Approximate resolution of linear systems of differential equations with varying coefficients is a recurrent problem, shared by a number of scientific and engineering areas, ranging from Quantum Mechanics to Control Theory. When formulated in operator or matrix form, the Magnus expansion furnishes an elegant setting to build up approximate exponential representations of the solution of the system. It provides a power series expansion for the corresponding exponent and is sometimes referred to as Time-Dependent Exponential Perturbation Theory. Every Magnus approximant corresponds in Perturbation Theory to a partial re-summation of infinite terms with the important additional property of preserving, at any order, certain symmetries of the exact solution.The goal of this review is threefold. First, to collect a number of developments scattered through half a century of scientific literature on Magnus expansion. They concern the methods for the generation of terms in the expansion, estimates of the radius of convergence of the series, generalizations and related non-perturbative expansions. Second, to provide a bridge with its implementation as generator of especial purpose numerical integration methods, a field of intense activity during the last decade. Third, to illustrate with examples the kind of results one can expect from Magnus expansion, in comparison with those from both perturbative schemes and standard numerical integrators. We buttress this issue with a revision of the wide range of physical applications found by Magnus expansion in the literature.
The theory of first order Fermi acceleration at collisionless astrophysical shock fronts is reviewed. Observations suggest that shock waves in different astrophysical environments accelerate cosmic rays efficiently. In the first order process, high energy particles diffuse through Alfvén waves that scatter them and couple them to the background plasma. These particles gain energy, on the average, every time they cross the schock front and bounce off approaching scattering centers. Calculations demonstrate that the distribution function transmitted by a plane shock is roughly a power law in momentum with slope similar to that inferred in galactic cosmic ray sources. The generation of the scattering Alfvén waves by the streaming cosmic rays is described and it is argued that the wave amplitude is probably non-linear within sufficiently strong astrophysical shocks. Hydromagnetic scattering can operate on the thermal particles as well, possibly establishing the shock structure. This suggests a model of strong collisionless shocks in which high energy particles are inevitably produced very efficiently. Observable consequences of this model, together with its limitations and some alternatives, are described. Cosmic ray origin and astrophysical shocks can no longer be considered separately.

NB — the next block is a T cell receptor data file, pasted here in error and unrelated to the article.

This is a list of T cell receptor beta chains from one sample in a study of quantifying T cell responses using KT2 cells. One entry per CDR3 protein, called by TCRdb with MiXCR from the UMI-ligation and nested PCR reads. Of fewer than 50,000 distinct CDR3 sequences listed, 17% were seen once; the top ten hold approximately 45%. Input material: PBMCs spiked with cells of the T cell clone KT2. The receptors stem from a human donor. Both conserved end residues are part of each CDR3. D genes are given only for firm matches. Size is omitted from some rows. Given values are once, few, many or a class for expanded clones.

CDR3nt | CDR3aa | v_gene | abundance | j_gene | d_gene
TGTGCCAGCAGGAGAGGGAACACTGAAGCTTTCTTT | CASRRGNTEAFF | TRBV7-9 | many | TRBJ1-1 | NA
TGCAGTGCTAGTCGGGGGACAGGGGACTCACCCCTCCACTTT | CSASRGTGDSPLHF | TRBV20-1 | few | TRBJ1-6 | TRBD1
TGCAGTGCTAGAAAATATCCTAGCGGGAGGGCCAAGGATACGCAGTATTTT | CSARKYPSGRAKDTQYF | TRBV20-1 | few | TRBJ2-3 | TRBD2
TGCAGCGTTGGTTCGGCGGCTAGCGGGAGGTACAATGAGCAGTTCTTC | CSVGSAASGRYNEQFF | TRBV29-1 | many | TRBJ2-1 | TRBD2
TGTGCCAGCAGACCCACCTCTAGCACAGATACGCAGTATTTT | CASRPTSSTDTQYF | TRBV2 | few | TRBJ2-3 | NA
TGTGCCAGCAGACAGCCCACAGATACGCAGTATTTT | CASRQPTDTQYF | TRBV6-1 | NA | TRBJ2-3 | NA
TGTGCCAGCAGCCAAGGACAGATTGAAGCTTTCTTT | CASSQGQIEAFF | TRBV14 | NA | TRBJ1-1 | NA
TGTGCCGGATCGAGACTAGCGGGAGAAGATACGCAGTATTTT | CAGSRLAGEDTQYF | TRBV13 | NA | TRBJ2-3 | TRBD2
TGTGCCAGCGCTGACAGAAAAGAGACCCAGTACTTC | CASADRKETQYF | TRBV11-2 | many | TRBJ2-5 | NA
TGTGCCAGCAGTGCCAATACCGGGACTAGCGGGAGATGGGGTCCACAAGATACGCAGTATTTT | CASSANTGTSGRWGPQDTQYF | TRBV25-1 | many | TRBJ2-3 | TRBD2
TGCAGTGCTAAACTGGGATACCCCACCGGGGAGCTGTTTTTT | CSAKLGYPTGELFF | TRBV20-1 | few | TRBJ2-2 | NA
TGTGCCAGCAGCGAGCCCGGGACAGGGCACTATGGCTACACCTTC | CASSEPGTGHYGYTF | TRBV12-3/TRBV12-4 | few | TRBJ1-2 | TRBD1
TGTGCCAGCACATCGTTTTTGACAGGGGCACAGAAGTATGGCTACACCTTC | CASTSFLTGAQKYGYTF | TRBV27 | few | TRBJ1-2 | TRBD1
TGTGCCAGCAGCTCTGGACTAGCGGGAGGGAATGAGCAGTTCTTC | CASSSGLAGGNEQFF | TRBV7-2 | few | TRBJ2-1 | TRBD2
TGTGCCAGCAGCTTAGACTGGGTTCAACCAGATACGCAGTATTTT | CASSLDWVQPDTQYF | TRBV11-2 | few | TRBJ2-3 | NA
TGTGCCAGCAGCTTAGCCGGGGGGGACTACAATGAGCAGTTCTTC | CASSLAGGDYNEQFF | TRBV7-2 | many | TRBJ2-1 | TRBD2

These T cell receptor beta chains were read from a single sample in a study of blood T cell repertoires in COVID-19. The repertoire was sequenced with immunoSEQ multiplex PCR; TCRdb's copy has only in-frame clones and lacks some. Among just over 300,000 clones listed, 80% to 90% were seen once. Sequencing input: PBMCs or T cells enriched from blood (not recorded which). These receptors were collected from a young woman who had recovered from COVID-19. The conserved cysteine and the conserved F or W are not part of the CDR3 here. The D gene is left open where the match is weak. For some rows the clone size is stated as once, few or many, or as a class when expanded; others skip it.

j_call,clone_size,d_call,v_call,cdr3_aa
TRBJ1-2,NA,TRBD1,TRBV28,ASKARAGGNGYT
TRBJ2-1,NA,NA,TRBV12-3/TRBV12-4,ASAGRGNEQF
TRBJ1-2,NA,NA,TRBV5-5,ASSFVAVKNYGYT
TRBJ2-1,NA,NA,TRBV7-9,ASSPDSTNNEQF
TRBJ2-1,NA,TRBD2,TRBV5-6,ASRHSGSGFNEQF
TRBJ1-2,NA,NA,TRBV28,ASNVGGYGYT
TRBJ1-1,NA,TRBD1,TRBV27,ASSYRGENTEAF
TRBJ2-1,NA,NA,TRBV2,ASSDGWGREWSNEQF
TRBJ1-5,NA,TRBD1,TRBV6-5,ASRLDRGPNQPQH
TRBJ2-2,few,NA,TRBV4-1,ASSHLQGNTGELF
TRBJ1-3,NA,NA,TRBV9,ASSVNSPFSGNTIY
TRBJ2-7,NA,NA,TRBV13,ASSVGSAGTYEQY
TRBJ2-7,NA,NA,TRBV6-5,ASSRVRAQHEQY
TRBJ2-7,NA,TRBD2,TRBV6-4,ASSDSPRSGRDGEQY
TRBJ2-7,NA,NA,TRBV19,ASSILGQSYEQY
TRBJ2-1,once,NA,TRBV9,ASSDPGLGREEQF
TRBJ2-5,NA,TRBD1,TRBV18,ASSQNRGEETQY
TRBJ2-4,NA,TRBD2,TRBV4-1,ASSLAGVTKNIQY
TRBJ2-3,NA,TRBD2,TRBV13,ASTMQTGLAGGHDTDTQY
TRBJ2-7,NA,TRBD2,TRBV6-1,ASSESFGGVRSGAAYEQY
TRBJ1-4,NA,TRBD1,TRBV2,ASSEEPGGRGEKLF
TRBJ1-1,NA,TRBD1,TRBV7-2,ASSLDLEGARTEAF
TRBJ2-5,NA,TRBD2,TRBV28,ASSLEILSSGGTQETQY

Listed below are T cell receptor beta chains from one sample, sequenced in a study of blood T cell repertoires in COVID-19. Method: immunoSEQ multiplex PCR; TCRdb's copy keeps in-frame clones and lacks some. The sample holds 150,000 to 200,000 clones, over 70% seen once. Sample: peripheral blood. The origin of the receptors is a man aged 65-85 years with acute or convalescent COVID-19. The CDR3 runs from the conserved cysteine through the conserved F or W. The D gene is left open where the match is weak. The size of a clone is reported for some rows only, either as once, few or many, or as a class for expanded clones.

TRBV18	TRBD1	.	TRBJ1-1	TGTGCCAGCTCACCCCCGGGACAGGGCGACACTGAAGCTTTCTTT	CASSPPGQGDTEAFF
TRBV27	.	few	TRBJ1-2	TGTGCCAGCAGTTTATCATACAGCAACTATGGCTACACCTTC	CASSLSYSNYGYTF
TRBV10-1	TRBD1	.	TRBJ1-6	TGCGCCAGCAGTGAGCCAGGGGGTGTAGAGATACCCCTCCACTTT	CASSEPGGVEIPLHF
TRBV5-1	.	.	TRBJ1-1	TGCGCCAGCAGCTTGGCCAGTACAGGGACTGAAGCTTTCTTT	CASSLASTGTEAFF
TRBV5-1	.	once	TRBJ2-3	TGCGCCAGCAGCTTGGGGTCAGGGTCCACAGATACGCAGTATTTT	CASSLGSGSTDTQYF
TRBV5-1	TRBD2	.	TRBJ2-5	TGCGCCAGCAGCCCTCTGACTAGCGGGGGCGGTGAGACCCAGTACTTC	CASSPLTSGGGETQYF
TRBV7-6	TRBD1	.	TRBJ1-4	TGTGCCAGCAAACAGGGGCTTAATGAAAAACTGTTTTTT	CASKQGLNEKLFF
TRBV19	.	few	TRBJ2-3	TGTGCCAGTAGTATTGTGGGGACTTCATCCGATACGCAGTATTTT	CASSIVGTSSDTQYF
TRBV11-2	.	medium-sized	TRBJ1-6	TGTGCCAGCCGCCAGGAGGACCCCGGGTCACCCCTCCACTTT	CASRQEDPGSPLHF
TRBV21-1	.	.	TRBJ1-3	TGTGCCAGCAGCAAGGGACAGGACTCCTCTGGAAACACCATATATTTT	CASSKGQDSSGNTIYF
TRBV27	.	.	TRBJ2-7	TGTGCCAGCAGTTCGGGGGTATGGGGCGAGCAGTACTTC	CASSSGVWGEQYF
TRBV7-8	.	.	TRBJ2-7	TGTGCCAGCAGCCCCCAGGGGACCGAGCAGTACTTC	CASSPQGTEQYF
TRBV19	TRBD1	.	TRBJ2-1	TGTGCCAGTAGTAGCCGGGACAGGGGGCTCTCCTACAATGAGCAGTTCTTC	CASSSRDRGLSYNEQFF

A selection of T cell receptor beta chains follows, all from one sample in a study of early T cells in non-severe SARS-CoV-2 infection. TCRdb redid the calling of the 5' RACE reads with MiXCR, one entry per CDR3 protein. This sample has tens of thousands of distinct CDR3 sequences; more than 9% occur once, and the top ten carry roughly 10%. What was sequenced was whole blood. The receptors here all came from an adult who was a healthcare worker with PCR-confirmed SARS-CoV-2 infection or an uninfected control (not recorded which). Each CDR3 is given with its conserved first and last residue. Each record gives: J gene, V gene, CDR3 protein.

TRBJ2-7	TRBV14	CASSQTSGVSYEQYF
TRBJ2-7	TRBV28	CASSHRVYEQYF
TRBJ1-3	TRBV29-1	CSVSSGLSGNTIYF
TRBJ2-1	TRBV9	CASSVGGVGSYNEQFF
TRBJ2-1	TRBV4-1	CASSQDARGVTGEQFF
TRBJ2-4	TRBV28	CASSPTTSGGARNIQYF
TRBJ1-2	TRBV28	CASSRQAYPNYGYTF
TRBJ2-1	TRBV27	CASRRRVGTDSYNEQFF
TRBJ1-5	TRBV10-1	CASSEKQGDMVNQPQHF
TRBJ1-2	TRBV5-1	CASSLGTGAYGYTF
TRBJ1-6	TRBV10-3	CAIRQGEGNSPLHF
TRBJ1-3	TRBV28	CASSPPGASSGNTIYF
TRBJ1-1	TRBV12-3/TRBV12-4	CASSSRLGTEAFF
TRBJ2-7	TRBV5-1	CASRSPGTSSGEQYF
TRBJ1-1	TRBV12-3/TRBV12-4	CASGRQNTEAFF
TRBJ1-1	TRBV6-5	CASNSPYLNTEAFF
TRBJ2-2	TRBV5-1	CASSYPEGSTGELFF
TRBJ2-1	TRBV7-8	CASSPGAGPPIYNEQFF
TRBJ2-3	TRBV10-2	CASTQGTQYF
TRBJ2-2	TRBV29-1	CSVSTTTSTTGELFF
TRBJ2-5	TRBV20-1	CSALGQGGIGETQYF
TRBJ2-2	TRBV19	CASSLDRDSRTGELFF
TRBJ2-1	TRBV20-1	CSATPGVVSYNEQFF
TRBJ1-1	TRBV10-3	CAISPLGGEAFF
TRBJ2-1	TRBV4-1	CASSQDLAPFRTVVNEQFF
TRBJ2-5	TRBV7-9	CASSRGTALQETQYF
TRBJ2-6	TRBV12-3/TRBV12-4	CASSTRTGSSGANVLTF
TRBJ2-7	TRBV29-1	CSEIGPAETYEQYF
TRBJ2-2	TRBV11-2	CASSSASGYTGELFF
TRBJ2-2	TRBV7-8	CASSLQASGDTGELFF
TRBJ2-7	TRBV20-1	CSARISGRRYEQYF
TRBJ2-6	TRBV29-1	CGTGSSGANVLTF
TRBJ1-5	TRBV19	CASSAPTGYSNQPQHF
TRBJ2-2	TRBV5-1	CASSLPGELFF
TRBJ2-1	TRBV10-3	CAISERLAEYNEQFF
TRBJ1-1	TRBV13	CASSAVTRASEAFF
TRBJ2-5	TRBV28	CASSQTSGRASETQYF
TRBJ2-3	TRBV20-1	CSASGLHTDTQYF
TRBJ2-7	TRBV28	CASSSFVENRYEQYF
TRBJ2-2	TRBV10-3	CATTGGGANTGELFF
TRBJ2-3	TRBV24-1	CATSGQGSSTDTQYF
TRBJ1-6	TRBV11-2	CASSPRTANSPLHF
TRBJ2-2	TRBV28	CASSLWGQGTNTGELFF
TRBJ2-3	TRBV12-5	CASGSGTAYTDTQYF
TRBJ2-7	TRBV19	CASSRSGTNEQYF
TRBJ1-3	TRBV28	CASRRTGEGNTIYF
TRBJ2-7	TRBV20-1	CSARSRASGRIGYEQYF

A controversy over the possible existence of a 17 keV mass state coupled to the electron neutrino occurred during the period 1985–1993. A number of independent experiments found evidence for this state in nuclear decay spectra, while others did not. Ultimately a consensus that the 17 keV neutrino does not exist was reached. We review and evaluate the experiments that reported evidence for and against the 17 keV neutrino, and discuss the various issues of experimental systematics that contributed to the development and resolution of the controversy. We attempt to distill the lessons learned from this experience and draw some general conclusions that are relevant to future research.
Topological defects are thought to be left behind by the cosmological phase transitions which occur as the universe expands and cools. Similar processes can be studied in the phase transitions which take place in the laboratory: “Cosmological” experiments in superfluid helium and in liquid crystals were carried out within the past few years, and their results shed a new light on the dynamics of the defect-formation process. The aim of this paper is to review the key ideas behind this cosmology-condensed matter connection and to propose new experiments which could probe heretofore unaddressed aspects of the topological defects formation process.